Andreessen Horowitz’s recently founded $200 million biotech fund has led an investment in software-enabled liquid biopsy upstart Freenome. The money will allow Freenome to hire software engineers and machine learning experts to help it bring its cancer test to market.
Palo Alto, CA-based Freenome tapped a clutch of big-name investors for the $5.5 million. Andreessen Horowitz, the storied West Coast investor also known as a16z, used its months-old biotech-focused fund to lead the round. Founders Fund, Data Collective Venture Capital and Third Kind Venture Capital--which list Stemcentrx, Ginkgo Bioworks and PillPack in their healthcare portfolios--also put money into the round.
The tech-skewed investor list is a reflection of what Freenome sees as being unique about it in the increasingly congested blood testing startup sector. “The novel aspect of our technology and what makes our technology so different from the other companies isn't that we have novel biology. We have novel tech that leverages the biology,” Freenome CEO Gabe Otte told Silicon Valley Business Journal.
Freenome has built what it calls the Adaptive Genomics Engine. The idea is to analyze all the genetic material found in a blood sample, rather than homing in on signatures known to be found in cancer, and use computers to figure out what combinations of sequences indicate the presence of tumors of different types. Ultimately, Freenome wants its test to characterize tumors to the extent that it can predict which drug or combination of drugs are likely to be most effective.
Such claims are hardly unique, though. Before a16z invested in Freenome, it sent 5 blood plasma samples to the company and tasked it with categorizing them. In a blog post to discuss the financing, Freenome said it correctly characterized three of the samples as cancers at various stages of disease progression, and the other two as normal. That provided a16z’s biotech fund, which is led by Stanford University professor Vijay Pande, with the reassurance it needed to invest.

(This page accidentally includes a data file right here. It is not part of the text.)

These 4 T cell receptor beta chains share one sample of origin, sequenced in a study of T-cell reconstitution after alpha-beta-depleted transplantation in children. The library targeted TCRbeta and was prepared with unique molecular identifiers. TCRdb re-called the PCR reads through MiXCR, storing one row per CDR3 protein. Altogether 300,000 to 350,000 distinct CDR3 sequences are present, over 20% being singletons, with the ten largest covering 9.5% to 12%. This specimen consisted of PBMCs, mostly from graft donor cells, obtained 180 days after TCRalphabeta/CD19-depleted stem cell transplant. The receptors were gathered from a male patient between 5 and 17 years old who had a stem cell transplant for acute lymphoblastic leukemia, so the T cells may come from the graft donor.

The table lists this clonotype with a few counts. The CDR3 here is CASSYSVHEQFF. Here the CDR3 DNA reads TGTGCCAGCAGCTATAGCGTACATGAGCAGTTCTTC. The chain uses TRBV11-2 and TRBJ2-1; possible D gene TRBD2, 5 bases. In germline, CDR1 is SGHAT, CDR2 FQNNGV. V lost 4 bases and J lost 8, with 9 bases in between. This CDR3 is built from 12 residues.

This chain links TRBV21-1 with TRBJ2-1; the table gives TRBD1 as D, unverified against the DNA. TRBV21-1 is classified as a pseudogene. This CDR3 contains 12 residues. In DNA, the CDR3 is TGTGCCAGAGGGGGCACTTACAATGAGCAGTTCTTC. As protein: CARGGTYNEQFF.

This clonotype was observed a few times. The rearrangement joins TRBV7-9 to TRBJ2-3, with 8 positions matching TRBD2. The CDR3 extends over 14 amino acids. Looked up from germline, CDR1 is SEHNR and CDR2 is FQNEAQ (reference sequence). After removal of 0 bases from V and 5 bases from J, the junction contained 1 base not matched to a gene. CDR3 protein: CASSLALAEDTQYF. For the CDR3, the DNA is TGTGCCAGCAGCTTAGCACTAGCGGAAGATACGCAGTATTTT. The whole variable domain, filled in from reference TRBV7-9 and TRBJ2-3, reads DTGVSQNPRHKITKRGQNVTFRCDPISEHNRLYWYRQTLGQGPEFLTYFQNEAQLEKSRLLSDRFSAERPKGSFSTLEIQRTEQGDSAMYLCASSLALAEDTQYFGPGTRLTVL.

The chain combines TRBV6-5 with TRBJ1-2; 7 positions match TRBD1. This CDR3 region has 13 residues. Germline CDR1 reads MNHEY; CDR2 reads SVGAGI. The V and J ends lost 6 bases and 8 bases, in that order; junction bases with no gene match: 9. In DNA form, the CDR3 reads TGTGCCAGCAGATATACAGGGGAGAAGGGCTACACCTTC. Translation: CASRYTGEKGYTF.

The wider world will have to wait a little longer for details of exactly how the tech works and whether it functions as Freenome claims. Recognizing the scrutiny blood testing firms will face post-Theranos, Freenome is preparing to publish a peer-reviewed paper in the coming months. In parallel, Freenome is working with the CMS and the FDA on premarket review. "[A16z’s Pande] and I saw eye-to-eye on how this should be done, validating everything at every step along the way," Otte said.
That process will now gain fresh impetus with a hiring spree. Freenome plans to triple its current headcount of 5, bringing on experts in software and machine learning in the process. Having moved its center of gravity from Philadelphia, PA, to Palo Alto, CA, Freenome thinks it is well placed to make these hires. “This move was all about getting the right people, the right advisers and the right connections,” Otte said.